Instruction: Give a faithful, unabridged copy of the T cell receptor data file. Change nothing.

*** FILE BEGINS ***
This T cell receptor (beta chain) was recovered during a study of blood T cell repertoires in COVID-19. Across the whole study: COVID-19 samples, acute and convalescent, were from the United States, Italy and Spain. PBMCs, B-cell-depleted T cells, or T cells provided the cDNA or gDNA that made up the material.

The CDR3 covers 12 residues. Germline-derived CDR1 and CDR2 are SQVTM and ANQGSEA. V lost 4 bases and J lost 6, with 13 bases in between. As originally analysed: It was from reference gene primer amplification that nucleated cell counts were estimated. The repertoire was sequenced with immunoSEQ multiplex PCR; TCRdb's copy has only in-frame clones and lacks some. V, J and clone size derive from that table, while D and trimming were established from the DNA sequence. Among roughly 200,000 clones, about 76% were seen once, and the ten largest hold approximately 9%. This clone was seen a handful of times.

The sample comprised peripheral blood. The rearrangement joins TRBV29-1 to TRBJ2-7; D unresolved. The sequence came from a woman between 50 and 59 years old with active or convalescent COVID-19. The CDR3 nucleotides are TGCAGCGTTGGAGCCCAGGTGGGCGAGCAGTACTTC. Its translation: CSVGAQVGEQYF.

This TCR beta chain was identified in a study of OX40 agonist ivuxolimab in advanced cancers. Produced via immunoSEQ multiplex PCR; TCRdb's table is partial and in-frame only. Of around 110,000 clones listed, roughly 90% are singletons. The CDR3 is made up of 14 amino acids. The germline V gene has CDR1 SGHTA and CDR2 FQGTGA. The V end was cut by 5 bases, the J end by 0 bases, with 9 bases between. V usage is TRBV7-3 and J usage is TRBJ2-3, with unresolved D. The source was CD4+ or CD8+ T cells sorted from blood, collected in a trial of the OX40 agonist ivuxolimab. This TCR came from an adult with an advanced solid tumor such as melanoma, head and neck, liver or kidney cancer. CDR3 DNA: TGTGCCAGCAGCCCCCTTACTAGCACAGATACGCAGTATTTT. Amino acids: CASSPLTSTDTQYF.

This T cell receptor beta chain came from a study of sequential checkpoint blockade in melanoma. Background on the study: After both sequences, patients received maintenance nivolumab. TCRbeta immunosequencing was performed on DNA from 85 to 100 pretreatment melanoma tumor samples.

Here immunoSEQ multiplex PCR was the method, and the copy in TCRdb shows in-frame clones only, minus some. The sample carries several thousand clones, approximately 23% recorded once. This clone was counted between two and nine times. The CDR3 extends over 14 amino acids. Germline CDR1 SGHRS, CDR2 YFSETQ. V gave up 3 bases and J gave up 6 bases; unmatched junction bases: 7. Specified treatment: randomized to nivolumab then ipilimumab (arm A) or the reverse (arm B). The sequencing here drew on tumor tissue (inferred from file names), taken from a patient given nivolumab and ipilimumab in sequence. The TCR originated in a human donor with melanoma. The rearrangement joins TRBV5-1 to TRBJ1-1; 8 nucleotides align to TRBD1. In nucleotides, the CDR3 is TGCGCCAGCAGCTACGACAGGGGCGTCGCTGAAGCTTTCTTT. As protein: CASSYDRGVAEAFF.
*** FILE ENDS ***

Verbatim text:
This T cell receptor (beta chain) was recovered during a study of blood T cell repertoires in COVID-19. Across the whole study: COVID-19 samples, acute and convalescent, were from the United States, Italy and Spain. PBMCs, B-cell-depleted T cells, or T cells provided the cDNA or gDNA that made up the material.

The CDR3 covers 12 residues. Germline-derived CDR1 and CDR2 are SQVTM and ANQGSEA. V lost 4 bases and J lost 6, with 13 bases in between. As originally analysed: It was from reference gene primer amplification that nucleated cell counts were estimated. The repertoire was sequenced with immunoSEQ multiplex PCR; TCRdb's copy has only in-frame clones and lacks some. V, J and clone size derive from that table, while D and trimming were established from the DNA sequence. Among roughly 200,000 clones, about 76% were seen once, and the ten largest hold approximately 9%. This clone was seen a handful of times.

The sample comprised peripheral blood. The rearrangement joins TRBV29-1 to TRBJ2-7; D unresolved. The sequence came from a woman between 50 and 59 years old with active or convalescent COVID-19. The CDR3 nucleotides are TGCAGCGTTGGAGCCCAGGTGGGCGAGCAGTACTTC. Its translation: CSVGAQVGEQYF.

This TCR beta chain was identified in a study of OX40 agonist ivuxolimab in advanced cancers. Produced via immunoSEQ multiplex PCR; TCRdb's table is partial and in-frame only. Of around 110,000 clones listed, roughly 90% are singletons. The CDR3 is made up of 14 amino acids. The germline V gene has CDR1 SGHTA and CDR2 FQGTGA. The V end was cut by 5 bases, the J end by 0 bases, with 9 bases between. V usage is TRBV7-3 and J usage is TRBJ2-3, with unresolved D. The source was CD4+ or CD8+ T cells sorted from blood, collected in a trial of the OX40 agonist ivuxolimab. This TCR came from an adult with an advanced solid tumor such as melanoma, head and neck, liver or kidney cancer. CDR3 DNA: TGTGCCAGCAGCCCCCTTACTAGCACAGATACGCAGTATTTT. Amino acids: CASSPLTSTDTQYF.

This T cell receptor beta chain came from a study of sequential checkpoint blockade in melanoma. Background on the study: After both sequences, patients received maintenance nivolumab. TCRbeta immunosequencing was performed on DNA from 85 to 100 pretreatment melanoma tumor samples.

Here immunoSEQ multiplex PCR was the method, and the copy in TCRdb shows in-frame clones only, minus some. The sample carries several thousand clones, approximately 23% recorded once. This clone was counted between two and nine times. The CDR3 extends over 14 amino acids. Germline CDR1 SGHRS, CDR2 YFSETQ. V gave up 3 bases and J gave up 6 bases; unmatched junction bases: 7. Specified treatment: randomized to nivolumab then ipilimumab (arm A) or the reverse (arm B). The sequencing here drew on tumor tissue (inferred from file names), taken from a patient given nivolumab and ipilimumab in sequence. The TCR originated in a human donor with melanoma. The rearrangement joins TRBV5-1 to TRBJ1-1; 8 nucleotides align to TRBD1. In nucleotides, the CDR3 is TGCGCCAGCAGCTACGACAGGGGCGTCGCTGAAGCTTTCTTT. As protein: CASSYDRGVAEAFF.